For an acoustic guitar in a live performance scenario, are you better off with an acoustic amp or a PA system? Which one is more effective and ideal for that situation?
As with many guitar-related questions, the answer is dependent on a few variables that need to be addressed before we can give a clear answer.
Especially with this particular question, because the question itself assumes a couple things that are not totally correct. Primarily, the question assumes that an acoustic guitar amp and a PA system do the same thing.
They do not.
Read more: Best acoustic guitars overall
The Difference Between an Acoustic Amp and PA System
While they can both be used to amplify an acoustic guitar's signal, they're designed to do different things, primarily the following:
- PA system: Mix and project (add volume to) a full group of microphones and instruments
- Acoustic guitar amp: Serve as a preamp and EQ for a single acoustic guitar
An acoustic amp is first and foremost a preamp, just like the preamp on some acoustic guitars, or the ones that come in pedal form. A PA system is not designed to model instrument's sound, but to project a finished product with more volume.
This means that even a signal running through an acoustic amplifier should still be going through a PA system. One does not exclude the other.
As a result, I'd recommend re-phrasing our question:
Do I need the preamp power of an acoustic amp before my signal gets to the PA system?
In other words, do you need the added control of an acoustic amplifier?
It'll give you a lot more control and tweaking power over your tone, but once that's done, you're likely still going to send the signal to a PA system where it will be projected in a live scenario. In fact, most acoustic amps have a balanced line out (XLR output) on the back of the preamp so you can easily send the signal off to a PA system.
You Only Need an Acoustic Amp for Modeling Tone
As a result, the role of an acoustic amp - assuming you have access to a PA system - gets reduced to that of tone modeling and sound quality.
It's not going to be large enough to project in a live environment, in which case you'll need to use the balanced output to send your acoustic signal from the amp to the PA system.
Once that happens, the PA system is handling power, while the acoustic amp is handling tone and basic sound shaping.
A PA System is Always the Final Stop
Make sure you view your PA system - or whatever PA system you have access to - as the final stop for your sound.
While a good mixing board or software does have the ability to shape tone and sound (some are extremely powerful in this regard), it's still better to send your PA system a finished product, if at all possible.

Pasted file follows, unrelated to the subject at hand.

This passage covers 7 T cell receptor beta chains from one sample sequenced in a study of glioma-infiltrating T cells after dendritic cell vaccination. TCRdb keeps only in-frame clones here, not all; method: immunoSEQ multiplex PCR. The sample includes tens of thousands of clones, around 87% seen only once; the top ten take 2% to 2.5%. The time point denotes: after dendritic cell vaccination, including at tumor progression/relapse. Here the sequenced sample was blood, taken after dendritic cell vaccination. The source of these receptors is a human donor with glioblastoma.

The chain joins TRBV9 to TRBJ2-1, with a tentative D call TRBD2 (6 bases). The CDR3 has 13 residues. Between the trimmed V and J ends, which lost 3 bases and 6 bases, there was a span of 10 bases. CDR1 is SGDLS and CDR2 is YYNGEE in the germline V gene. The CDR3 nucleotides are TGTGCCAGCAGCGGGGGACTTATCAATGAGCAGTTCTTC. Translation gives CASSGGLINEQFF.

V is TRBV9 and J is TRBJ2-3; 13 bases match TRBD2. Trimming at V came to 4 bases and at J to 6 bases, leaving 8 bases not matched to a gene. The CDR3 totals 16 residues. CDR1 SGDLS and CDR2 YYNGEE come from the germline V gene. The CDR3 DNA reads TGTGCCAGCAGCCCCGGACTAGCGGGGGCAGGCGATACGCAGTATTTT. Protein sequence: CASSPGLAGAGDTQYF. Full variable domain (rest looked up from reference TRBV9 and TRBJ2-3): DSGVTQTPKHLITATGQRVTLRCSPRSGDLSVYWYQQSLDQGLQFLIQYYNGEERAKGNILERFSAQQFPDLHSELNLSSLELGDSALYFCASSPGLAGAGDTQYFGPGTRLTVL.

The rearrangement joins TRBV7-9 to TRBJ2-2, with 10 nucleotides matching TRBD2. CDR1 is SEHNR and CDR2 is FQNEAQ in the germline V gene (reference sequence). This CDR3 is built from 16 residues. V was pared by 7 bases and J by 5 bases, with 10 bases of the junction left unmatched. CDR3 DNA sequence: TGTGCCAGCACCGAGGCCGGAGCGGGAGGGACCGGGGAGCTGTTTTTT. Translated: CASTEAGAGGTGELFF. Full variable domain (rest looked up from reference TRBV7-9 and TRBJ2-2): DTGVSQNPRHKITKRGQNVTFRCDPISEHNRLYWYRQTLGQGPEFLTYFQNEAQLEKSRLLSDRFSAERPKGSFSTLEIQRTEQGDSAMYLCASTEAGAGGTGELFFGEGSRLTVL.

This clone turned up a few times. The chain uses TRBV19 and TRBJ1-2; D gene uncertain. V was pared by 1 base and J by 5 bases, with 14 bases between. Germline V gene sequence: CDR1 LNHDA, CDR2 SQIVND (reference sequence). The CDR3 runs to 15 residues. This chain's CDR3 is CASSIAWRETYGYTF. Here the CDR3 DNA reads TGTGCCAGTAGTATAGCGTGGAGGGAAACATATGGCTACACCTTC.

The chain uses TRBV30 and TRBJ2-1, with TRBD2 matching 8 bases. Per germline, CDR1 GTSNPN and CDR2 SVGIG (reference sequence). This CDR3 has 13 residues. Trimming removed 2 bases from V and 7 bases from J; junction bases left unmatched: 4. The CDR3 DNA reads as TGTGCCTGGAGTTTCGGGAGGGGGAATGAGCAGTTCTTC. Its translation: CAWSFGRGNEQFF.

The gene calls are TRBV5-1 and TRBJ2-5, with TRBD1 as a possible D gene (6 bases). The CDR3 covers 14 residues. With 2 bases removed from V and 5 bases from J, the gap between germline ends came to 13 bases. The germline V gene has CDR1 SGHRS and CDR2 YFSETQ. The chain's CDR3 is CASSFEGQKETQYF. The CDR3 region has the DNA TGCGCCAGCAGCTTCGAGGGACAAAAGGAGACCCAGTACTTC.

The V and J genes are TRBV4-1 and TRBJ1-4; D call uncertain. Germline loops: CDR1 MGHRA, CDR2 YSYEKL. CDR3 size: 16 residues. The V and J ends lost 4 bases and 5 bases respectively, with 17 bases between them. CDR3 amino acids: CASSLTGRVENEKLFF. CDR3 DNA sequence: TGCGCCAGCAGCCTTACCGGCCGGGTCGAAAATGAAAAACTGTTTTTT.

Use your amp to take care of as much EQ as you can, then send the PA system a pure and finely tuned sound that doesn't need anything other than more volume.
Does the XLR out skip the power amp?
In most cases, yes.
When you send a line level output from an amplifier, or a balanced XLR out, you're sending the signal out of your amp before it hits the power amp stage.
This means that your amplifier is functioning as only a preamp, leaving power to the mixer and PA system which will have final say over the volume and output.
- Acoustic guitar pickup/preamp: Tone control
- Acoustic guitar preamp: EQ control
- Mixing board/power amps: Amplification/volume control
The Most Ideal Scenario: An Acoustic Amp before a PA System
It's ideal to have an acoustic amp for modeling tone and sending a properly EQ'd signal to your PA system. I'd recommend using the acoustic amp, then sending a balanced line out signal to one of the channels on your PA system's mixer. From there, it will get further tweaked and sent through the PA system's power amps before it finally comes out the main speakers.
The alternative is to have a simple DI box between your acoustic guitar and the PA system, if you don't have an amplifier or preamp.
This allows you to send a balanced signal like you would get from a preamp output.
You can read more about that in this article on how to plug an acoustic guitar into a PA system directly.
In summary, we've seen that an acoustic amp and PA system serve two fairly different purposes.
Be careful not to equate the two or to view them as interchangeable. For using an acoustic guitar in a performance environment, a PA system is almost always going to be necessary, while an acoustic amp or more of an optional, but helpful add-on.
Try to pair your acoustic guitar with some kind of preamp, either from an acoustic amp or a floor pedal.
If you have additional questions that the article doesn't answer, feel free to drop them into the comments section below and I'll help out as much as possible.
See you there.